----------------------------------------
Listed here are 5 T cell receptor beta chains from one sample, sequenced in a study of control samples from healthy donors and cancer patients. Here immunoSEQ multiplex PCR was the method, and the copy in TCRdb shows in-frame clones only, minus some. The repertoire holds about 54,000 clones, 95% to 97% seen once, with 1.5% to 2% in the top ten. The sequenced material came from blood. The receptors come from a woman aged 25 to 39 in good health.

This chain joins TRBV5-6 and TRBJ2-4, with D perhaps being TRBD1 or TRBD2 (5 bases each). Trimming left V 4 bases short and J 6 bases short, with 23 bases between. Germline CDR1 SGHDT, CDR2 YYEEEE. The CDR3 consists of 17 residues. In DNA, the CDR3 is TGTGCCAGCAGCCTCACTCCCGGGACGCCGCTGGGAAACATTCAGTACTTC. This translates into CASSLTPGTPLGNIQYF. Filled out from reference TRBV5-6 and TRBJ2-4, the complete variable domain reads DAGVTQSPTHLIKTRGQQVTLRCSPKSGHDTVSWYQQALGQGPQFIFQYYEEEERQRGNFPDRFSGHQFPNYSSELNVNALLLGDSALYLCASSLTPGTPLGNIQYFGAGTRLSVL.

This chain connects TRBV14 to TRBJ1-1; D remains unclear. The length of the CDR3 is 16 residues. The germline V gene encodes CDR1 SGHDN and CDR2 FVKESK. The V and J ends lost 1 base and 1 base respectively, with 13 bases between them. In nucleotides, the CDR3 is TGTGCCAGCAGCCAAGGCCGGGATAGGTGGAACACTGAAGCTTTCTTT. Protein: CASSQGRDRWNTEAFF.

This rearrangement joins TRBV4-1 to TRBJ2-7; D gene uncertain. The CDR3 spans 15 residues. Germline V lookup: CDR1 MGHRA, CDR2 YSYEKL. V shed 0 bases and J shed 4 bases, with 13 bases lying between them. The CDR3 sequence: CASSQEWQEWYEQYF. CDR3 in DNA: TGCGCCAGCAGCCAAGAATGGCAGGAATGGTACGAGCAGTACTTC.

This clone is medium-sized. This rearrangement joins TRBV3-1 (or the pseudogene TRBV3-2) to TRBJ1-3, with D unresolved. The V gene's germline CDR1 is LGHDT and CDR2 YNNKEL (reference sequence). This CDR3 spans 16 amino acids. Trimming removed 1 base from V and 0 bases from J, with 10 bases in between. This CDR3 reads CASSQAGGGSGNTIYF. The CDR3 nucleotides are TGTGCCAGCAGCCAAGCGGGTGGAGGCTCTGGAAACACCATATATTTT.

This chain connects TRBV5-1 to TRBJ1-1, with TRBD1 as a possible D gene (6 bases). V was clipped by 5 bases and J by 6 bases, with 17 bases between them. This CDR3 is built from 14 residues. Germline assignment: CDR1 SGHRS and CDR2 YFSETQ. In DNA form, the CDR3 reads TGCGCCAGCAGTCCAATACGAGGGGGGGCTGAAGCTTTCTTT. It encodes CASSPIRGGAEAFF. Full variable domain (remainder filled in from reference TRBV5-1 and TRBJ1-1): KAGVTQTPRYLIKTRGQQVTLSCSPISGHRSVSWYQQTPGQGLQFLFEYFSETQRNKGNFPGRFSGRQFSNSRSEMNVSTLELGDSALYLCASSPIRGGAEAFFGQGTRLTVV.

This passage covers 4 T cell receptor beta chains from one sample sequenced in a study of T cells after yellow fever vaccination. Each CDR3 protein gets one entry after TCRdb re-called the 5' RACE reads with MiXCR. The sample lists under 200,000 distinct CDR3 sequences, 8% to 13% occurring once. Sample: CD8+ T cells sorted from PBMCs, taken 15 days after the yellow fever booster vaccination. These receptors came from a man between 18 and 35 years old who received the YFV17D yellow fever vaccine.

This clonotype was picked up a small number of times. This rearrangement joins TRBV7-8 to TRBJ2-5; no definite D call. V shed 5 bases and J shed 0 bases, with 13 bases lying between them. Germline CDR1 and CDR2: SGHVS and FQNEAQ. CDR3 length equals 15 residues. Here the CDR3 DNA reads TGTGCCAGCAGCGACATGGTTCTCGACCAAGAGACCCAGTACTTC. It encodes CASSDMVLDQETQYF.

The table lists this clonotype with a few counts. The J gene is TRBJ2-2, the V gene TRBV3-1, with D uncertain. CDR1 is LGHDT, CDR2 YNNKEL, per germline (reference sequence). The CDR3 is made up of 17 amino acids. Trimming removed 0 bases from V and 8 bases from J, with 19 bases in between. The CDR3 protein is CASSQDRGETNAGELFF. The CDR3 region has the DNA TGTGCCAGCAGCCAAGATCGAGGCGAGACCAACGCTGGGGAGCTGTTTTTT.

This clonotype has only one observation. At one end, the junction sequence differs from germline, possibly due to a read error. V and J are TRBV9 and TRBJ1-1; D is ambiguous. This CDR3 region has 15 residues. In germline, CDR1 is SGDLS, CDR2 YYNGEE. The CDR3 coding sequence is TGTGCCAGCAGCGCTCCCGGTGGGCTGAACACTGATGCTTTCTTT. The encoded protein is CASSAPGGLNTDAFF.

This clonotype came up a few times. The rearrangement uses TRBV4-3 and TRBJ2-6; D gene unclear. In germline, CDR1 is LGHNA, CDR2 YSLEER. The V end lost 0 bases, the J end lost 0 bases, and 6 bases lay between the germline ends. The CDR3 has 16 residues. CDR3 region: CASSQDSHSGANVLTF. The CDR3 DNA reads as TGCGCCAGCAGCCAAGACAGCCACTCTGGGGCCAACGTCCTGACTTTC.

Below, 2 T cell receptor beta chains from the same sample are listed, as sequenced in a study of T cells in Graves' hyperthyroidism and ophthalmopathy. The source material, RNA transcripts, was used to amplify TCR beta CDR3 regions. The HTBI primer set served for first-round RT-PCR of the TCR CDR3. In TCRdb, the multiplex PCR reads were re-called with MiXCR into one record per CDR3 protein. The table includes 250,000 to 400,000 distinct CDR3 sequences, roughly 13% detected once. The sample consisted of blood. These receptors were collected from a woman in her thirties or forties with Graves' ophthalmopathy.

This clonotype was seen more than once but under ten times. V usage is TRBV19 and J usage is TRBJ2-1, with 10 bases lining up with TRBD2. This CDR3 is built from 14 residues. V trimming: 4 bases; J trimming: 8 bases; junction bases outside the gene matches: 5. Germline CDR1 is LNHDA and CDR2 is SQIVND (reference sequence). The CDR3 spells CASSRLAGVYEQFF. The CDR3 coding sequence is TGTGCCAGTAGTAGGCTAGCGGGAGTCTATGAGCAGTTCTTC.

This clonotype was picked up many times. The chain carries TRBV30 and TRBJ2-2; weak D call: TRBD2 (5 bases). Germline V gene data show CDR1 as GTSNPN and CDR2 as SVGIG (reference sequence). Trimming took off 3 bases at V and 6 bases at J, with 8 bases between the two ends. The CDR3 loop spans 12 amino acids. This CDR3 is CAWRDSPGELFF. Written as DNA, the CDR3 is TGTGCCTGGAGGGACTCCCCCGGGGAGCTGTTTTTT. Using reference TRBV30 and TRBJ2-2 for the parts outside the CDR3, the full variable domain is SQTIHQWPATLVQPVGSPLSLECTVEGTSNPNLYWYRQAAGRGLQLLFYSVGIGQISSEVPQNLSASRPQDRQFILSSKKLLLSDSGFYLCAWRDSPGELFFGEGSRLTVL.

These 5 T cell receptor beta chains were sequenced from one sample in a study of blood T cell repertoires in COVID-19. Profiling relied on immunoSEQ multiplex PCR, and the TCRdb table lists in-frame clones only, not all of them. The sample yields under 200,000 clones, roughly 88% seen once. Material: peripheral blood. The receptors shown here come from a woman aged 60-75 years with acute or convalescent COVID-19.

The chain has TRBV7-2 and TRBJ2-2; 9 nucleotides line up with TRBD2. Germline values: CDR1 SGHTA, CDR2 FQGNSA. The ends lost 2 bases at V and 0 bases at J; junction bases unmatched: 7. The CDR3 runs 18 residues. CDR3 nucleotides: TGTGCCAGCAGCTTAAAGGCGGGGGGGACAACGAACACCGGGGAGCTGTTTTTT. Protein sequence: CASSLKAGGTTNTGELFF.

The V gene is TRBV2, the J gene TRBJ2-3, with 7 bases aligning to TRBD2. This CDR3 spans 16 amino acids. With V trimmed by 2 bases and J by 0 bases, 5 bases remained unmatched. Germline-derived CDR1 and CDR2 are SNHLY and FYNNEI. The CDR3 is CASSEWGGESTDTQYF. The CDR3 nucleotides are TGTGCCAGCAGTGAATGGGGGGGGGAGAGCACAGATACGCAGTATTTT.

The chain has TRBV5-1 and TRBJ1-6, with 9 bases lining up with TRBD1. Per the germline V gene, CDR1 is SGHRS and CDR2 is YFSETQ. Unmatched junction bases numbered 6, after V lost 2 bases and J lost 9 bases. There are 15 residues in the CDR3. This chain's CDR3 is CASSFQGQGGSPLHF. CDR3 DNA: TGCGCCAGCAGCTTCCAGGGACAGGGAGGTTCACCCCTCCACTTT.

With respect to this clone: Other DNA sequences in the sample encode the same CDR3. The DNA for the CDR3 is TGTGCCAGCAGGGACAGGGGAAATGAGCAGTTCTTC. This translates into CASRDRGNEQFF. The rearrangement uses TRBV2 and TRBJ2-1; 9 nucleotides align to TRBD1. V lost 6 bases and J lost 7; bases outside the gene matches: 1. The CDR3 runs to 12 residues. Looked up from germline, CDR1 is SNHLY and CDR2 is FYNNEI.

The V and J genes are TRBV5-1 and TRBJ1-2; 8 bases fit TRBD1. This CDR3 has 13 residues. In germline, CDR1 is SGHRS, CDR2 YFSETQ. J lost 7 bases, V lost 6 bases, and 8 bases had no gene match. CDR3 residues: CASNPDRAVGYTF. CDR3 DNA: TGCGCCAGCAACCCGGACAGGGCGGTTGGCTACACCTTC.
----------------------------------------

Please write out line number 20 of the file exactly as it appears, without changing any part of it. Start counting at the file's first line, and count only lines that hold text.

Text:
The V and J genes are TRBV5-1 and TRBJ1-2; 8 bases fit TRBD1. This CDR3 has 13 residues. In germline, CDR1 is SGHRS, CDR2 YFSETQ. J lost 7 bases, V lost 6 bases, and 8 bases had no gene match. CDR3 residues: CASNPDRAVGYTF. CDR3 DNA: TGCGCCAGCAACCCGGACAGGGCGGTTGGCTACACCTTC.